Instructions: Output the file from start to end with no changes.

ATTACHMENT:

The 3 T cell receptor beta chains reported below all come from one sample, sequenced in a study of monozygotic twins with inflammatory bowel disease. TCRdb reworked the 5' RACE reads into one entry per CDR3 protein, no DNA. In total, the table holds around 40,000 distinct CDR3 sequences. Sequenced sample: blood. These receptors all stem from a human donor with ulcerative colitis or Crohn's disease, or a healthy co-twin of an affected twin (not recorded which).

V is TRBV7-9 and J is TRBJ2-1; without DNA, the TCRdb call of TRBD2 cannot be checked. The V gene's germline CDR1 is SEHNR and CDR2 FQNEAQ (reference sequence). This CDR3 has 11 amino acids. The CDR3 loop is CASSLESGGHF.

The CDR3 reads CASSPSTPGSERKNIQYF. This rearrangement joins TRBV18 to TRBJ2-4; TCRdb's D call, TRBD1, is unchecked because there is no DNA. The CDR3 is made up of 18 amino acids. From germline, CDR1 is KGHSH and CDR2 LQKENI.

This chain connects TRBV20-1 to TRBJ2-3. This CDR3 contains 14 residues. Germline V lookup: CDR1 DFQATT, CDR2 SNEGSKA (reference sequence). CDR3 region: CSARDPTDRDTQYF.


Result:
The 3 T cell receptor beta chains reported below all come from one sample, sequenced in a study of monozygotic twins with inflammatory bowel disease. TCRdb reworked the 5' RACE reads into one entry per CDR3 protein, no DNA. In total, the table holds around 40,000 distinct CDR3 sequences. Sequenced sample: blood. These receptors all stem from a human donor with ulcerative colitis or Crohn's disease, or a healthy co-twin of an affected twin (not recorded which).

V is TRBV7-9 and J is TRBJ2-1; without DNA, the TCRdb call of TRBD2 cannot be checked. The V gene's germline CDR1 is SEHNR and CDR2 FQNEAQ (reference sequence). This CDR3 has 11 amino acids. The CDR3 loop is CASSLESGGHF.

The CDR3 reads CASSPSTPGSERKNIQYF. This rearrangement joins TRBV18 to TRBJ2-4; TCRdb's D call, TRBD1, is unchecked because there is no DNA. The CDR3 is made up of 18 amino acids. From germline, CDR1 is KGHSH and CDR2 LQKENI.

This chain connects TRBV20-1 to TRBJ2-3. This CDR3 contains 14 residues. Germline V lookup: CDR1 DFQATT, CDR2 SNEGSKA (reference sequence). CDR3 region: CSARDPTDRDTQYF.